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Neural systems underlying affective disorders

  • Simon Surguladze, Paul Keedwell and Mary Phillips

Abstract

Three main approaches are used to explore the neural correlates of mood disorder: neuropsychological studies, neuroimaging studies and post-mortem investigations. Lesion studies implicate disturbances in the frontal lobe, basal ganglia, striatum and anterior temporal cortex. Early neurocognitive and neuropathological investigations led to a ‘hypofrontality’ hypothesis of unipolar and bipolar depression, but functional neuroimaging has revealed a more complex picture. Thus, increased metabolism may occur in the subgenual anterior cingulate gyrus in resting-state studies of depression and sad-mood induction. Antidepressants may reduce this activity. Amygdala hyperactivation also is associated with affective disorders. Task-related studies reveal abnormal biases in memory, the experience of pleasure and the perception of emotional facial expressions. There is still little clarity whether the abnormalities in brain activation represent state or trait characteristics of affective disorders.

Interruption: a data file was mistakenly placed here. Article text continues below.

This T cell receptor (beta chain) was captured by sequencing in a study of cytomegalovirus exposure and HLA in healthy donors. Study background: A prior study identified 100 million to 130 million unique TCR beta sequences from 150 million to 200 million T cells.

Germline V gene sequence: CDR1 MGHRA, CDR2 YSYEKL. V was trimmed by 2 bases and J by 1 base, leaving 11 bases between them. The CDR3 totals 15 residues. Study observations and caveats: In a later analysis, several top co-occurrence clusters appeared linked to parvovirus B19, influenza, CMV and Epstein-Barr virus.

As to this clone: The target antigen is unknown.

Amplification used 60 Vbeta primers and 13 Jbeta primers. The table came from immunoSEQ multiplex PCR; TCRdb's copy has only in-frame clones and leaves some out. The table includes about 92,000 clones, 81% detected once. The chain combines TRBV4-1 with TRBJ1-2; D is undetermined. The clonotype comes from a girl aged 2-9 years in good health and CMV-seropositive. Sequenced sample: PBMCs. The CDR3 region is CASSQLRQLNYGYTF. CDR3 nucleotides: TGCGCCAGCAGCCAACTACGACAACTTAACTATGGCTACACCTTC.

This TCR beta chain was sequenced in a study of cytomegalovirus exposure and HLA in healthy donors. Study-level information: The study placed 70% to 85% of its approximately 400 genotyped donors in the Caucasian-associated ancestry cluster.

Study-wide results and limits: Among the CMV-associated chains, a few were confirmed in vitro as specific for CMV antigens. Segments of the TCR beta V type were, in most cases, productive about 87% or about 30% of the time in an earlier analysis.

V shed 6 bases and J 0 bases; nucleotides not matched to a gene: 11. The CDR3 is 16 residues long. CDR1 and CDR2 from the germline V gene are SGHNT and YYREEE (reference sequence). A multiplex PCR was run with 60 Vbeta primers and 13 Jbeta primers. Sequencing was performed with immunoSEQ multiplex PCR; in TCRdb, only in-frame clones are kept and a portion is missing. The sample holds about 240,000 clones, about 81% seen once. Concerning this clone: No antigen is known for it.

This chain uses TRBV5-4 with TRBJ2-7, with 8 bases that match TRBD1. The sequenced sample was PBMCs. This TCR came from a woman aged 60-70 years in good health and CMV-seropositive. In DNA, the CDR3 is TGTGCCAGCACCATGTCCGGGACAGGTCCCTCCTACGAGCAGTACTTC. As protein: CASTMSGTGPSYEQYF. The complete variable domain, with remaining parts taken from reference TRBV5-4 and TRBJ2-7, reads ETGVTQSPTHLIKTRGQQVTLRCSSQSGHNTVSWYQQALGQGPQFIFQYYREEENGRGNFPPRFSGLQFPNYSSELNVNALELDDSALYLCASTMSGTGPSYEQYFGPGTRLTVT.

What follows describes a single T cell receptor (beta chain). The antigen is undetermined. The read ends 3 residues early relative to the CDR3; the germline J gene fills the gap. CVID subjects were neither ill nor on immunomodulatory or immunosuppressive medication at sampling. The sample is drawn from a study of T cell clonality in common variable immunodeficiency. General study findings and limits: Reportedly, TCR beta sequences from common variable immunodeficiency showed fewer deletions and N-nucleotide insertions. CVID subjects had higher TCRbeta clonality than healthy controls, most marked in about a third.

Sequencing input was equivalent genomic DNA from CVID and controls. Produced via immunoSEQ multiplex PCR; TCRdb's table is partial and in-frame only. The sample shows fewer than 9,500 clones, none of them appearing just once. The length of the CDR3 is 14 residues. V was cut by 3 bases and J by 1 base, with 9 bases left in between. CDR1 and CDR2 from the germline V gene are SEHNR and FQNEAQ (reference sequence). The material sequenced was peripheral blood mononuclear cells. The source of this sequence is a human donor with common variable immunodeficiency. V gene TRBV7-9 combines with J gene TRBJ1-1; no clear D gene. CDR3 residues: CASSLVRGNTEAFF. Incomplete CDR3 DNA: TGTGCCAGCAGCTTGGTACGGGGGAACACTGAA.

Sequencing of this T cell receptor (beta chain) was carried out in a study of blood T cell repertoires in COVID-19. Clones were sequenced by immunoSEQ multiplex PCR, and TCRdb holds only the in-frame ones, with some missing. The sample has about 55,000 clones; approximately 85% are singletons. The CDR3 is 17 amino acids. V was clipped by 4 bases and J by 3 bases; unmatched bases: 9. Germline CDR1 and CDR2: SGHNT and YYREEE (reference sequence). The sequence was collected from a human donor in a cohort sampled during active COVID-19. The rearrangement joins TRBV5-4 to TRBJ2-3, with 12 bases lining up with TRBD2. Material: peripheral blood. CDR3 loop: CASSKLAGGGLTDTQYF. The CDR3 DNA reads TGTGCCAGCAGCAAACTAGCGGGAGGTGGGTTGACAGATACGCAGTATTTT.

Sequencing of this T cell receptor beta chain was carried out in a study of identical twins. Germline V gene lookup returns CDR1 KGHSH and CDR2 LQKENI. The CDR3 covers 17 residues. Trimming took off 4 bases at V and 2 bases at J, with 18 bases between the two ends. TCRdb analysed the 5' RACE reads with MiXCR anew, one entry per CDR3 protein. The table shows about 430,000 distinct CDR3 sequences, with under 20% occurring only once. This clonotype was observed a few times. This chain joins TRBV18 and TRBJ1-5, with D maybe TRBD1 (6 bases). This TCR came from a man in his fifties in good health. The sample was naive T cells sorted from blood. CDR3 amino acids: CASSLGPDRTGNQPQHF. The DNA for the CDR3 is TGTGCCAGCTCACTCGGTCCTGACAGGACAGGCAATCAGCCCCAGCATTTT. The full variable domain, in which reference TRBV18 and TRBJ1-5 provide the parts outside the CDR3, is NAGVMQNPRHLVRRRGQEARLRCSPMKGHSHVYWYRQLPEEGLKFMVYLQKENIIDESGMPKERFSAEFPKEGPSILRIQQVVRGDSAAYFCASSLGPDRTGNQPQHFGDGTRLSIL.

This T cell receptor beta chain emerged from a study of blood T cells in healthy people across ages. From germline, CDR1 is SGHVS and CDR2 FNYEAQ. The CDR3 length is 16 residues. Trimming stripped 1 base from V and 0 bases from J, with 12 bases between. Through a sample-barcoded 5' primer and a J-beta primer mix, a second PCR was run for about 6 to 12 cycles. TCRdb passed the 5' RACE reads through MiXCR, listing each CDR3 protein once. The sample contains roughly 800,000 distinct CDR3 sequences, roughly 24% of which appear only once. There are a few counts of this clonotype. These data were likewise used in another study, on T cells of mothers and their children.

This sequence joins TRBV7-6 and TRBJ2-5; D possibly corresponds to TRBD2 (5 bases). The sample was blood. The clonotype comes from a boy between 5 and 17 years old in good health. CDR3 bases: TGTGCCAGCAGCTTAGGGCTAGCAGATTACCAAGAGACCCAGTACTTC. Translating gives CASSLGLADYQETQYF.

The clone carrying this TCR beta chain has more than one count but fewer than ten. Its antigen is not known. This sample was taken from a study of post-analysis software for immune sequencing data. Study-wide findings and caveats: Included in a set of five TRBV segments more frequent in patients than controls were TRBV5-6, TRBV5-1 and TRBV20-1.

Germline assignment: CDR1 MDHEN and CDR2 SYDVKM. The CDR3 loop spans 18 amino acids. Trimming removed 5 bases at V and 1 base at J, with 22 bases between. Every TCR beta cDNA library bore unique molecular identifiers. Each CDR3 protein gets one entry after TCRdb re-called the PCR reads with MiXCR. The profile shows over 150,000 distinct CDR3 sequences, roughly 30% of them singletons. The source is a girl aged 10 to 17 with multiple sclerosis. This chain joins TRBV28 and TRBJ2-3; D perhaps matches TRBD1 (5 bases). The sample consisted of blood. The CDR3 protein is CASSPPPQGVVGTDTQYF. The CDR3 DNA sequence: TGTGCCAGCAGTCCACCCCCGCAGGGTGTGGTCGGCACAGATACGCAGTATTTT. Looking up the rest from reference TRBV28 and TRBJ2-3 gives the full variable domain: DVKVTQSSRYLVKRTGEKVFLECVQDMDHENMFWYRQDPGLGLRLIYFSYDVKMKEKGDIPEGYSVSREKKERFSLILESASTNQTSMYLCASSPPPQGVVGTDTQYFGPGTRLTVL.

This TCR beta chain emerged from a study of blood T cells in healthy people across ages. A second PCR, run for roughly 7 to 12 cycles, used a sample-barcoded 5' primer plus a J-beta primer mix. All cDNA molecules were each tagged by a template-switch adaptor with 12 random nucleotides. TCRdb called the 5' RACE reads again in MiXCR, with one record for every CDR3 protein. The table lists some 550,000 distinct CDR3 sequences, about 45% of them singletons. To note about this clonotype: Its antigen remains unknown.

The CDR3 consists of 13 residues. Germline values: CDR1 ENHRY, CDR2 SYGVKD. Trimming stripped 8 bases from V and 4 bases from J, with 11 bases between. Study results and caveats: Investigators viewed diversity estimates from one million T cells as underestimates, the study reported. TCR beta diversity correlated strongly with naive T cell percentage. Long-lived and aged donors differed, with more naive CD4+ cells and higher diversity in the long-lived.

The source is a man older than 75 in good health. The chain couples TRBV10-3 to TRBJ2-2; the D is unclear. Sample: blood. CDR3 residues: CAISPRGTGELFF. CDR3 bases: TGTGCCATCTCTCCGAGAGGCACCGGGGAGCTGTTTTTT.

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BJPsych Advances
  • ISSN: 1355-5146
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Neural systems underlying affective disorders

  • Simon Surguladze, Paul Keedwell and Mary Phillips
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